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Out-of-towners who come to Texas protests and cause problems could face federal prosecution, Gov. Abbott says

Gov. Greg Abbott said people who come to Texas to engage in "looting, violence, or other destructive acts" will be met with the full force of the law.

HOUSTON — If you want to come to Texas to cause problems during peaceful protests in honor of George Floyd, you have another thing coming. That thing is the federal government.

Gov. Greg Abbott announced Monday that anyone who is from out of state and comes to Texas to engage in "looting, violence, or other destructive acts" will be subject to federal prosecution.

"Texans must be able to exercise their First Amendment rights without fear of having agitators, including those coming from out-of-state, hijack their peaceful protest," Abbott said. "Today’s announcement will ensure there are harsh consequences for those breaking the law and that they will be prosecuted to the fullest extent of the law."

Abbott made the announcement alongside John F. Bash, Erin Nealy Cox, Stephen J. Cox and Ryan K. Patrick, four United States attorneys. The attorneys said they will work alongside local prosecutors and law enforcement officials to "aggressively identify crimes that violate federal law."

The move comes after a weekend of unrest across the country. Protests have turned violent in several United States cities, but Houston has remained mostly peaceful. On Sunday, Mayor Sylvester Turner expressed how proud he was that Houston's protests have been mostly peaceful.

George Floyd's death has sparked protests across the world, some peaceful and others violent.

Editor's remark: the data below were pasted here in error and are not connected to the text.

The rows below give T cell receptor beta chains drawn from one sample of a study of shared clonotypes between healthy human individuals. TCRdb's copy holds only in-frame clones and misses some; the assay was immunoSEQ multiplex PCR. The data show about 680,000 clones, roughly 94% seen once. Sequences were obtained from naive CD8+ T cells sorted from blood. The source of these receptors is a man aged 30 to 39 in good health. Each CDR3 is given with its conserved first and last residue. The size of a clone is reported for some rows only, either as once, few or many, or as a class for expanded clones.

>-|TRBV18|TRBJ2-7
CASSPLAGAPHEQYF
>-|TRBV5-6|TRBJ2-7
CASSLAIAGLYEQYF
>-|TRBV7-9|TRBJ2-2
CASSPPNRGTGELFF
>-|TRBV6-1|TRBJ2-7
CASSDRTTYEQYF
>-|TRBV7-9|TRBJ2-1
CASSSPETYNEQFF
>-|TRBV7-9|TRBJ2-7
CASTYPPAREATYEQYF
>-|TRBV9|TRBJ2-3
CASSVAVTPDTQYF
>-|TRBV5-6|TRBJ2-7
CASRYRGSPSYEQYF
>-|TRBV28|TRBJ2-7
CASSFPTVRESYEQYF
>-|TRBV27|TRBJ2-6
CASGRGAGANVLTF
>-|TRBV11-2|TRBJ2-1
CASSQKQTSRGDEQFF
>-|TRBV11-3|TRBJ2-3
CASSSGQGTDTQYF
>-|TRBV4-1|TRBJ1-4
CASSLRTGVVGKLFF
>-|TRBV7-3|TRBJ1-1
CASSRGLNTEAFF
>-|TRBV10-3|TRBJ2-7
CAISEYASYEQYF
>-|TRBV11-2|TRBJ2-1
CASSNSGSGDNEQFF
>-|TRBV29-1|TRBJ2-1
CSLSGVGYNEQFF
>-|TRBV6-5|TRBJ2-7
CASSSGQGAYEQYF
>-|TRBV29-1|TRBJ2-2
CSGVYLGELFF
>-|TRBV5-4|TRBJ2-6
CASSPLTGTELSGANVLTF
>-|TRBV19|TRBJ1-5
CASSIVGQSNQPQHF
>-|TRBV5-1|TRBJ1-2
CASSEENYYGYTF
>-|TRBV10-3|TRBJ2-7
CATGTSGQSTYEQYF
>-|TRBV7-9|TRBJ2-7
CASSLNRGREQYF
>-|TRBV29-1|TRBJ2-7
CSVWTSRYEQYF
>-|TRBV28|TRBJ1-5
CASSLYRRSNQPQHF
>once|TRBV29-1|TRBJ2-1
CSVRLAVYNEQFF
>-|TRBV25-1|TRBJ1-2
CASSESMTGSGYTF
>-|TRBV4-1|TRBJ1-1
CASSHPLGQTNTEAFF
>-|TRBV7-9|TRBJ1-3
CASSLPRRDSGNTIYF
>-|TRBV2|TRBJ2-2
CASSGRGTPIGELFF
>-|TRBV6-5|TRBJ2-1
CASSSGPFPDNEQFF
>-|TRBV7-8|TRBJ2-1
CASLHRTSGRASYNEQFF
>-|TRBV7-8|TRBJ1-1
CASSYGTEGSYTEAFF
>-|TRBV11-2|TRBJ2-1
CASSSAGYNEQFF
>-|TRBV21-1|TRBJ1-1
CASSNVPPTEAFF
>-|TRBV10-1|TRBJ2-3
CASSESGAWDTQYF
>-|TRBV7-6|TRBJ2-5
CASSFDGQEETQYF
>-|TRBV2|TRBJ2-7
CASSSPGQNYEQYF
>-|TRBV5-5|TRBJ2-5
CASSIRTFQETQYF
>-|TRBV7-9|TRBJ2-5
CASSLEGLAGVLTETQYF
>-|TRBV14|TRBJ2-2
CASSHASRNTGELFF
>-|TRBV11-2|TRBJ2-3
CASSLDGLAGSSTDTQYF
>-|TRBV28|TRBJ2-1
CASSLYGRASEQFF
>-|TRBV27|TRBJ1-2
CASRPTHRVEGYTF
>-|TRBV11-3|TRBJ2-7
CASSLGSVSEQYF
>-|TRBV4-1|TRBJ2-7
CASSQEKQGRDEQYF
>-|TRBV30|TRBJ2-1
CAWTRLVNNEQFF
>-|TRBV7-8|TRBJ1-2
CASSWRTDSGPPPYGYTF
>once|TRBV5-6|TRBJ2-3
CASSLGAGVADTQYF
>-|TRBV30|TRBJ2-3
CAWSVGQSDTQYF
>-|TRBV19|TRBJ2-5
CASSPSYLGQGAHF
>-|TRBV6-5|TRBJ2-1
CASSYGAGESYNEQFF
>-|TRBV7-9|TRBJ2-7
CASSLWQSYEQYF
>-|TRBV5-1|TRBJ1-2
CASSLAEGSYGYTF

Floyd died in Minneapolis on May 25 when an officer was seen on video kneeling on his neck for nearly 11 minutes in an attempt to detain him for what police called a non-violent forgery.

Derek Chauvin was identified as the officer seen on video with his knee on Floyd's neck while Floyd was pleading, "I can't breathe."

Chauvin and three other officers were fired following his death, but protesters took the street of Minneapolis to demand the officers be charged.

It was until four days later that Chauvin was arrested and charged with third-degree murder and second-degree manslaughter. The three other officers who were at the scene have not been charged.

The news of Chauvin's arrest hasn't stopped protesters from continuing to gather in cities like New York, Chicago and Atlanta to demand justice for Floyd and speak out about police brutality.

Many of the protests around the country have led to the looting of businesses and more violence between citizens and police officers.

RELATED: This is what happens in Houston when two groups of protesters meet on the street

RELATED: 'I could not have been more proud': Mayor lauds Houston's peaceful George Floyd protests

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